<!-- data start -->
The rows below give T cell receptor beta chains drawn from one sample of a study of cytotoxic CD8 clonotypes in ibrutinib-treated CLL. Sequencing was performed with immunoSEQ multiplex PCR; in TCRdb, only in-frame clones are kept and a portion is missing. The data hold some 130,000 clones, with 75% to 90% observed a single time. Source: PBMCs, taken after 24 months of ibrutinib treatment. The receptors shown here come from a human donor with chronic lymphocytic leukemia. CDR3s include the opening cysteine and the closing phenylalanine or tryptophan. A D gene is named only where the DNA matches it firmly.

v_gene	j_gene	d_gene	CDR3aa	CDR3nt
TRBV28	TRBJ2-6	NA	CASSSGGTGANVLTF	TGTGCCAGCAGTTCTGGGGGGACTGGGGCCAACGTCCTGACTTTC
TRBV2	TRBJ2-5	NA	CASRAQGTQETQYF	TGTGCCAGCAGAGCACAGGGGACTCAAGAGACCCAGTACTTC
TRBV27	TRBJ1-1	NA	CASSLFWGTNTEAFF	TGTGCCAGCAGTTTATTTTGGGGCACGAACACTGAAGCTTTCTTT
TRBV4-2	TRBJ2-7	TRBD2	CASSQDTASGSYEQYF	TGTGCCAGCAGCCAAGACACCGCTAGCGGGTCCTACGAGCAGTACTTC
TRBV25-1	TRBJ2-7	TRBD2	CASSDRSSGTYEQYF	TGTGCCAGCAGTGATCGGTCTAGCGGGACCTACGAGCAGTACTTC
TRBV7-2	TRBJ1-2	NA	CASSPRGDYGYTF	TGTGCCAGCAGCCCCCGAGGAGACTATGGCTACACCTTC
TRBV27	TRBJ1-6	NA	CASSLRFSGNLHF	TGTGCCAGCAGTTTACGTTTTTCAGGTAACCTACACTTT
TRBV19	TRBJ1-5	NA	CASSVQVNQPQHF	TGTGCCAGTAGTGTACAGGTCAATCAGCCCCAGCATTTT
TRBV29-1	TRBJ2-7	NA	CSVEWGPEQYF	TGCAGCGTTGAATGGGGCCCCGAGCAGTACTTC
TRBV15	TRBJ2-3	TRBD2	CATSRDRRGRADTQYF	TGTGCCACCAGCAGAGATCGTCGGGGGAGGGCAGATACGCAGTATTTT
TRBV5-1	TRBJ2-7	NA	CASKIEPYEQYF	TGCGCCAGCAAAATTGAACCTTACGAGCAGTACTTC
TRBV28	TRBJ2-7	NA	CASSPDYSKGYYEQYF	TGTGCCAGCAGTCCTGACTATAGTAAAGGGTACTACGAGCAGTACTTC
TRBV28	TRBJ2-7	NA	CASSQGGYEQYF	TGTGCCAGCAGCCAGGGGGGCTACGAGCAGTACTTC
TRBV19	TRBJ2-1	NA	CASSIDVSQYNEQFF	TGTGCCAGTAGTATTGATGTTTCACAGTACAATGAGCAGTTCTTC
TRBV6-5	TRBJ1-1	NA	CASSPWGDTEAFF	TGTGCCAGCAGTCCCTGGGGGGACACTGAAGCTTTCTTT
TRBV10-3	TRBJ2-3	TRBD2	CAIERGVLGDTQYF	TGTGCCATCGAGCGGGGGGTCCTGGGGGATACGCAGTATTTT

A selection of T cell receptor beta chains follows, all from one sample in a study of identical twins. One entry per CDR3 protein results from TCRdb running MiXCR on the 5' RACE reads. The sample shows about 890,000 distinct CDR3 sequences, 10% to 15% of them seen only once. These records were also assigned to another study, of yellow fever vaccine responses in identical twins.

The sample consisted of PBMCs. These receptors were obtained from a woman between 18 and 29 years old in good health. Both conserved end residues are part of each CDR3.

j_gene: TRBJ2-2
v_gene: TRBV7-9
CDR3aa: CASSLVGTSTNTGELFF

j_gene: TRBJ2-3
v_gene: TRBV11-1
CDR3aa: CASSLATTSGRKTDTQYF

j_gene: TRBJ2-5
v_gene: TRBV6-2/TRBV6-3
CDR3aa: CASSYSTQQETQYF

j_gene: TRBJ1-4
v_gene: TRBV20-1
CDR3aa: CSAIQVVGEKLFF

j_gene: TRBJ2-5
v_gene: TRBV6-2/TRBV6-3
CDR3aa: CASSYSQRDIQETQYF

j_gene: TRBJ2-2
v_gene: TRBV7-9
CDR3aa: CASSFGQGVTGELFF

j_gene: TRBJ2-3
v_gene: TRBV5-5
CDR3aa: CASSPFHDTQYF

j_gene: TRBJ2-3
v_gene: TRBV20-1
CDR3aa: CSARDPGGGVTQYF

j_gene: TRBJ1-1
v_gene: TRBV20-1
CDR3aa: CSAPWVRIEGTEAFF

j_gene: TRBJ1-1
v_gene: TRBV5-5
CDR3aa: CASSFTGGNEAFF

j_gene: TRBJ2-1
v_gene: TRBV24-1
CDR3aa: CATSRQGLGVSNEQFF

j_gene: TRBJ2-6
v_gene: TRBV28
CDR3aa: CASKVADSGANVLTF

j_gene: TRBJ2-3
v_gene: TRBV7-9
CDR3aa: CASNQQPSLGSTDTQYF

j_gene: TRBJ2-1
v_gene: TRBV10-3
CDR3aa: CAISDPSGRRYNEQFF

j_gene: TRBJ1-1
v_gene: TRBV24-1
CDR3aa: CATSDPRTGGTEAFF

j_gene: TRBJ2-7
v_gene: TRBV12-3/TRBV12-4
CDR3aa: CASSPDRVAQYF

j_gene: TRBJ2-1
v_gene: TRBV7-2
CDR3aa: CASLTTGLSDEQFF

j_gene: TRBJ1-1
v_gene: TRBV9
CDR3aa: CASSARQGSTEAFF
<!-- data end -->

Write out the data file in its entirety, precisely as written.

The rows below give T cell receptor beta chains drawn from one sample of a study of cytotoxic CD8 clonotypes in ibrutinib-treated CLL. Sequencing was performed with immunoSEQ multiplex PCR; in TCRdb, only in-frame clones are kept and a portion is missing. The data hold some 130,000 clones, with 75% to 90% observed a single time. Source: PBMCs, taken after 24 months of ibrutinib treatment. The receptors shown here come from a human donor with chronic lymphocytic leukemia. CDR3s include the opening cysteine and the closing phenylalanine or tryptophan. A D gene is named only where the DNA matches it firmly.

v_gene	j_gene	d_gene	CDR3aa	CDR3nt
TRBV28	TRBJ2-6	NA	CASSSGGTGANVLTF	TGTGCCAGCAGTTCTGGGGGGACTGGGGCCAACGTCCTGACTTTC
TRBV2	TRBJ2-5	NA	CASRAQGTQETQYF	TGTGCCAGCAGAGCACAGGGGACTCAAGAGACCCAGTACTTC
TRBV27	TRBJ1-1	NA	CASSLFWGTNTEAFF	TGTGCCAGCAGTTTATTTTGGGGCACGAACACTGAAGCTTTCTTT
TRBV4-2	TRBJ2-7	TRBD2	CASSQDTASGSYEQYF	TGTGCCAGCAGCCAAGACACCGCTAGCGGGTCCTACGAGCAGTACTTC
TRBV25-1	TRBJ2-7	TRBD2	CASSDRSSGTYEQYF	TGTGCCAGCAGTGATCGGTCTAGCGGGACCTACGAGCAGTACTTC
TRBV7-2	TRBJ1-2	NA	CASSPRGDYGYTF	TGTGCCAGCAGCCCCCGAGGAGACTATGGCTACACCTTC
TRBV27	TRBJ1-6	NA	CASSLRFSGNLHF	TGTGCCAGCAGTTTACGTTTTTCAGGTAACCTACACTTT
TRBV19	TRBJ1-5	NA	CASSVQVNQPQHF	TGTGCCAGTAGTGTACAGGTCAATCAGCCCCAGCATTTT
TRBV29-1	TRBJ2-7	NA	CSVEWGPEQYF	TGCAGCGTTGAATGGGGCCCCGAGCAGTACTTC
TRBV15	TRBJ2-3	TRBD2	CATSRDRRGRADTQYF	TGTGCCACCAGCAGAGATCGTCGGGGGAGGGCAGATACGCAGTATTTT
TRBV5-1	TRBJ2-7	NA	CASKIEPYEQYF	TGCGCCAGCAAAATTGAACCTTACGAGCAGTACTTC
TRBV28	TRBJ2-7	NA	CASSPDYSKGYYEQYF	TGTGCCAGCAGTCCTGACTATAGTAAAGGGTACTACGAGCAGTACTTC
TRBV28	TRBJ2-7	NA	CASSQGGYEQYF	TGTGCCAGCAGCCAGGGGGGCTACGAGCAGTACTTC
TRBV19	TRBJ2-1	NA	CASSIDVSQYNEQFF	TGTGCCAGTAGTATTGATGTTTCACAGTACAATGAGCAGTTCTTC
TRBV6-5	TRBJ1-1	NA	CASSPWGDTEAFF	TGTGCCAGCAGTCCCTGGGGGGACACTGAAGCTTTCTTT
TRBV10-3	TRBJ2-3	TRBD2	CAIERGVLGDTQYF	TGTGCCATCGAGCGGGGGGTCCTGGGGGATACGCAGTATTTT

A selection of T cell receptor beta chains follows, all from one sample in a study of identical twins. One entry per CDR3 protein results from TCRdb running MiXCR on the 5' RACE reads. The sample shows about 890,000 distinct CDR3 sequences, 10% to 15% of them seen only once. These records were also assigned to another study, of yellow fever vaccine responses in identical twins.

The sample consisted of PBMCs. These receptors were obtained from a woman between 18 and 29 years old in good health. Both conserved end residues are part of each CDR3.

j_gene: TRBJ2-2
v_gene: TRBV7-9
CDR3aa: CASSLVGTSTNTGELFF

j_gene: TRBJ2-3
v_gene: TRBV11-1
CDR3aa: CASSLATTSGRKTDTQYF

j_gene: TRBJ2-5
v_gene: TRBV6-2/TRBV6-3
CDR3aa: CASSYSTQQETQYF

j_gene: TRBJ1-4
v_gene: TRBV20-1
CDR3aa: CSAIQVVGEKLFF

j_gene: TRBJ2-5
v_gene: TRBV6-2/TRBV6-3
CDR3aa: CASSYSQRDIQETQYF

j_gene: TRBJ2-2
v_gene: TRBV7-9
CDR3aa: CASSFGQGVTGELFF

j_gene: TRBJ2-3
v_gene: TRBV5-5
CDR3aa: CASSPFHDTQYF

j_gene: TRBJ2-3
v_gene: TRBV20-1
CDR3aa: CSARDPGGGVTQYF

j_gene: TRBJ1-1
v_gene: TRBV20-1
CDR3aa: CSAPWVRIEGTEAFF

j_gene: TRBJ1-1
v_gene: TRBV5-5
CDR3aa: CASSFTGGNEAFF

j_gene: TRBJ2-1
v_gene: TRBV24-1
CDR3aa: CATSRQGLGVSNEQFF

j_gene: TRBJ2-6
v_gene: TRBV28
CDR3aa: CASKVADSGANVLTF

j_gene: TRBJ2-3
v_gene: TRBV7-9
CDR3aa: CASNQQPSLGSTDTQYF

j_gene: TRBJ2-1
v_gene: TRBV10-3
CDR3aa: CAISDPSGRRYNEQFF

j_gene: TRBJ1-1
v_gene: TRBV24-1
CDR3aa: CATSDPRTGGTEAFF

j_gene: TRBJ2-7
v_gene: TRBV12-3/TRBV12-4
CDR3aa: CASSPDRVAQYF

j_gene: TRBJ2-1
v_gene: TRBV7-2
CDR3aa: CASLTTGLSDEQFF

j_gene: TRBJ1-1
v_gene: TRBV9
CDR3aa: CASSARQGSTEAFF